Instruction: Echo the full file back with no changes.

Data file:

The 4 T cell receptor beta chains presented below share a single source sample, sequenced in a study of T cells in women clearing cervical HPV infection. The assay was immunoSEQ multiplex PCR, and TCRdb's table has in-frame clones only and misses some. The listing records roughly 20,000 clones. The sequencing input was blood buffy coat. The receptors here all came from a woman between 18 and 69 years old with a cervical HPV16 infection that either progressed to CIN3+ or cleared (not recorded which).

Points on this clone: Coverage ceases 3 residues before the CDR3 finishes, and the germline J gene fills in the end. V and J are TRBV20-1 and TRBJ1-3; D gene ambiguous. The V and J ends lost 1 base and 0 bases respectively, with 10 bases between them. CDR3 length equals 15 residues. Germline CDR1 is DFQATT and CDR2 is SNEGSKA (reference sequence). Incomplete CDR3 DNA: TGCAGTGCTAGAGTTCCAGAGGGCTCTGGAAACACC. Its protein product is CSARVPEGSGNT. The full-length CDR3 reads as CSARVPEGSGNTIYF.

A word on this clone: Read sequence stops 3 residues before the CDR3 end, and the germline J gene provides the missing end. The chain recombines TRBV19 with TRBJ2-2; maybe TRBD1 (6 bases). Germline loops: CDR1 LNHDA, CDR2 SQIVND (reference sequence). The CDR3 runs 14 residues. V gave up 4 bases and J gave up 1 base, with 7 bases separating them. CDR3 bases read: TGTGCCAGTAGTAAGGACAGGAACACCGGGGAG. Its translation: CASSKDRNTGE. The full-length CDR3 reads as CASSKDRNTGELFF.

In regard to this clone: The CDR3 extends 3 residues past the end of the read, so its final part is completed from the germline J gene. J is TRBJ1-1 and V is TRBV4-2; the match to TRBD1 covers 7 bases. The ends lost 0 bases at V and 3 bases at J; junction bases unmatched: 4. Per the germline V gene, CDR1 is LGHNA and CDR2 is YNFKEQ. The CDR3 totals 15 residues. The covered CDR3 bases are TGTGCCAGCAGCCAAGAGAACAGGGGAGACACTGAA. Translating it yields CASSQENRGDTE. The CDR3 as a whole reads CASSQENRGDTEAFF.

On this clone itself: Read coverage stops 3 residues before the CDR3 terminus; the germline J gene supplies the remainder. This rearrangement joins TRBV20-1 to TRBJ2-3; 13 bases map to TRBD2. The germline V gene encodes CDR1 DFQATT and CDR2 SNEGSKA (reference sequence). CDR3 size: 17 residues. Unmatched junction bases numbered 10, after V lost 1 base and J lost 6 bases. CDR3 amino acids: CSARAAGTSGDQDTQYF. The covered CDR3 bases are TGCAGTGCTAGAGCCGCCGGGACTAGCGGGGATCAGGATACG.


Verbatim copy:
The 4 T cell receptor beta chains presented below share a single source sample, sequenced in a study of T cells in women clearing cervical HPV infection. The assay was immunoSEQ multiplex PCR, and TCRdb's table has in-frame clones only and misses some. The listing records roughly 20,000 clones. The sequencing input was blood buffy coat. The receptors here all came from a woman between 18 and 69 years old with a cervical HPV16 infection that either progressed to CIN3+ or cleared (not recorded which).

Points on this clone: Coverage ceases 3 residues before the CDR3 finishes, and the germline J gene fills in the end. V and J are TRBV20-1 and TRBJ1-3; D gene ambiguous. The V and J ends lost 1 base and 0 bases respectively, with 10 bases between them. CDR3 length equals 15 residues. Germline CDR1 is DFQATT and CDR2 is SNEGSKA (reference sequence). Incomplete CDR3 DNA: TGCAGTGCTAGAGTTCCAGAGGGCTCTGGAAACACC. Its protein product is CSARVPEGSGNT. The full-length CDR3 reads as CSARVPEGSGNTIYF.

A word on this clone: Read sequence stops 3 residues before the CDR3 end, and the germline J gene provides the missing end. The chain recombines TRBV19 with TRBJ2-2; maybe TRBD1 (6 bases). Germline loops: CDR1 LNHDA, CDR2 SQIVND (reference sequence). The CDR3 runs 14 residues. V gave up 4 bases and J gave up 1 base, with 7 bases separating them. CDR3 bases read: TGTGCCAGTAGTAAGGACAGGAACACCGGGGAG. Its translation: CASSKDRNTGE. The full-length CDR3 reads as CASSKDRNTGELFF.

In regard to this clone: The CDR3 extends 3 residues past the end of the read, so its final part is completed from the germline J gene. J is TRBJ1-1 and V is TRBV4-2; the match to TRBD1 covers 7 bases. The ends lost 0 bases at V and 3 bases at J; junction bases unmatched: 4. Per the germline V gene, CDR1 is LGHNA and CDR2 is YNFKEQ. The CDR3 totals 15 residues. The covered CDR3 bases are TGTGCCAGCAGCCAAGAGAACAGGGGAGACACTGAA. Translating it yields CASSQENRGDTE. The CDR3 as a whole reads CASSQENRGDTEAFF.

On this clone itself: Read coverage stops 3 residues before the CDR3 terminus; the germline J gene supplies the remainder. This rearrangement joins TRBV20-1 to TRBJ2-3; 13 bases map to TRBD2. The germline V gene encodes CDR1 DFQATT and CDR2 SNEGSKA (reference sequence). CDR3 size: 17 residues. Unmatched junction bases numbered 10, after V lost 1 base and J lost 6 bases. CDR3 amino acids: CSARAAGTSGDQDTQYF. The covered CDR3 bases are TGCAGTGCTAGAGCCGCCGGGACTAGCGGGGATCAGGATACG.